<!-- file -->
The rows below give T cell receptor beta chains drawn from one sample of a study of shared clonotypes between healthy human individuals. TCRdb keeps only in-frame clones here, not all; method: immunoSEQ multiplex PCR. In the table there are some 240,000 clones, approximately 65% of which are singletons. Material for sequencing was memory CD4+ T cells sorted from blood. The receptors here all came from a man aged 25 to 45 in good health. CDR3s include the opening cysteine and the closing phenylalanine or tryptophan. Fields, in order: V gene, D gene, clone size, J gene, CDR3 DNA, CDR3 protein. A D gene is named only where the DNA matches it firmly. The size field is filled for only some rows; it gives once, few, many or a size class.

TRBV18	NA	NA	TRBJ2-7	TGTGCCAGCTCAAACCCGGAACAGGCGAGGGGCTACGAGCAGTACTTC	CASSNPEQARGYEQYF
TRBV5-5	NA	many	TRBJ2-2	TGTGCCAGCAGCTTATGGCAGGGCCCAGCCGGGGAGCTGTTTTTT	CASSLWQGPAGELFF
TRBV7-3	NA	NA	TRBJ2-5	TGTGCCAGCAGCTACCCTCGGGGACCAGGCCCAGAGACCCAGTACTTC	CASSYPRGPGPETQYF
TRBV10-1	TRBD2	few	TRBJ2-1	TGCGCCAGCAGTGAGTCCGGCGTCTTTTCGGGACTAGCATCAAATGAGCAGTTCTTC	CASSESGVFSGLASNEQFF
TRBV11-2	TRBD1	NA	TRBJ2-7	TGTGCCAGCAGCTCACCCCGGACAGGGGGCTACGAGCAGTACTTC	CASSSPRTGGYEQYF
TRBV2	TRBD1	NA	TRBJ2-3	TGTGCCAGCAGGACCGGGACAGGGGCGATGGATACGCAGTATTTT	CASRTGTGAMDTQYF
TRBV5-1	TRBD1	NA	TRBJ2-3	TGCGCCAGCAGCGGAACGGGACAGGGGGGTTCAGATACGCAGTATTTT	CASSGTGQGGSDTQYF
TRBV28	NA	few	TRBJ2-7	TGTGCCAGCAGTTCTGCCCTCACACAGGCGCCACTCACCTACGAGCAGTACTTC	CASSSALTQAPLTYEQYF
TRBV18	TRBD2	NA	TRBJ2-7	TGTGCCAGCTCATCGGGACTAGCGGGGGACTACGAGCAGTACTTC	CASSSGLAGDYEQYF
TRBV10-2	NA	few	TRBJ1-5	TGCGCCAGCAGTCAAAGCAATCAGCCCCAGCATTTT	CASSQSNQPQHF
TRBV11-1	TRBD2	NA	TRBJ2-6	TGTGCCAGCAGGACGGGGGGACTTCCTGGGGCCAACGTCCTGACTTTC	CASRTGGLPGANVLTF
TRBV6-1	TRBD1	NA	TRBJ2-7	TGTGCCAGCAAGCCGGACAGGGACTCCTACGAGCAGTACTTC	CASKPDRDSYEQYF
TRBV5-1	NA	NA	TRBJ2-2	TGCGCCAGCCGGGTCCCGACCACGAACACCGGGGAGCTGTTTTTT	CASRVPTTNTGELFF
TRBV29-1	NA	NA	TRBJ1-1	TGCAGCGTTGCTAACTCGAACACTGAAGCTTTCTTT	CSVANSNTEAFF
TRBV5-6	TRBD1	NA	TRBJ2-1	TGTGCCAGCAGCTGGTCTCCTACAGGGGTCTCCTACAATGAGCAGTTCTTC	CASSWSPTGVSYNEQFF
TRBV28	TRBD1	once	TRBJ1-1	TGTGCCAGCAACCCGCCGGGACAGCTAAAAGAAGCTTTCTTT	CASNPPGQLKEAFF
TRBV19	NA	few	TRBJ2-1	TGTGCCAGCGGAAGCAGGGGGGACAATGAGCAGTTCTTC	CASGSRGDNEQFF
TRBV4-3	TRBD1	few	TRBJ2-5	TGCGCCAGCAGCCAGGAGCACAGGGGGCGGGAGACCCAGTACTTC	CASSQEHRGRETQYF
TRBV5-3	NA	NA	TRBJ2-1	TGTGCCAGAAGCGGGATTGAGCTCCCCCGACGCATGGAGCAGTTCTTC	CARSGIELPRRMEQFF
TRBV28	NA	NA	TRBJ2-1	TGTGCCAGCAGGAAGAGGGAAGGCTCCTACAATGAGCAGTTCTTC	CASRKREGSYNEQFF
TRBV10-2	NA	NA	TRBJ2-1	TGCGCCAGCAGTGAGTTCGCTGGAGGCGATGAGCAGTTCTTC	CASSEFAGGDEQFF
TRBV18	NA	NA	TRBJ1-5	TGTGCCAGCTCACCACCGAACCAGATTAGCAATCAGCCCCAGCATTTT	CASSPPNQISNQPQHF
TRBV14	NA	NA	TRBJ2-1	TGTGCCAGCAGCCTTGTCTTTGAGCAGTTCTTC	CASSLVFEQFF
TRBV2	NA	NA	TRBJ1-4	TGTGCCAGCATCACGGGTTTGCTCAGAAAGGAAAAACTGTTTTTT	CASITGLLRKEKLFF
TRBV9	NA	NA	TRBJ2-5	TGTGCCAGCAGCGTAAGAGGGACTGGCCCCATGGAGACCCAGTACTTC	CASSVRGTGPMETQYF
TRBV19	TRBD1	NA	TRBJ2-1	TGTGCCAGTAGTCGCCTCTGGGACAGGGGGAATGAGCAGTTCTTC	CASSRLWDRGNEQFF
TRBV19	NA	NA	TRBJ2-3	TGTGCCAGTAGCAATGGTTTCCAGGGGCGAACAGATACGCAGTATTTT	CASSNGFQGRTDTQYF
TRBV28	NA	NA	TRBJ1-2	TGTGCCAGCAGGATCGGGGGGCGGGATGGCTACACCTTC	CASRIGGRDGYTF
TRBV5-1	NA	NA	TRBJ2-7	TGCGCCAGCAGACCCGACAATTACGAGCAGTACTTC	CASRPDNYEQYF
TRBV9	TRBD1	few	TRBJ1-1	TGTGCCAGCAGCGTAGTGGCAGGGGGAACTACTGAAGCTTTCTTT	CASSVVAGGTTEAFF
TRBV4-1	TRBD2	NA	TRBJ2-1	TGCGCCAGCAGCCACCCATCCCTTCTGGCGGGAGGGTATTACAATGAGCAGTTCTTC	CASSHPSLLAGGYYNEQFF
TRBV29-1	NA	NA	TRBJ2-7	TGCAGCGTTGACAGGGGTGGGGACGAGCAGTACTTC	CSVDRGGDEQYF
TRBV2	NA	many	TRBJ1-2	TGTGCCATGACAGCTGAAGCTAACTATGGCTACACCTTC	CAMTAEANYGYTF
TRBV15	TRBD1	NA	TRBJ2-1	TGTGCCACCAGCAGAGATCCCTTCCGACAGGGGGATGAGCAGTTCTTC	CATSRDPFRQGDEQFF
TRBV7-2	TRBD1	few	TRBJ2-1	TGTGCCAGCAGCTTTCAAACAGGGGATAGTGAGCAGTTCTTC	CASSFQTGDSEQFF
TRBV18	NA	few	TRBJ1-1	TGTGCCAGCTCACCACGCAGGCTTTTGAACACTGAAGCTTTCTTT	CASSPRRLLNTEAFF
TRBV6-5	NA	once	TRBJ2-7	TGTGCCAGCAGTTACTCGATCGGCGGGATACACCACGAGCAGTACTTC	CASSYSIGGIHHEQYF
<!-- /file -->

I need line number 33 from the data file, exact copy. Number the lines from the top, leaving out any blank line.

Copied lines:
TRBV29-1	NA	NA	TRBJ2-7	TGCAGCGTTGACAGGGGTGGGGACGAGCAGTACTTC	CSVDRGGDEQYF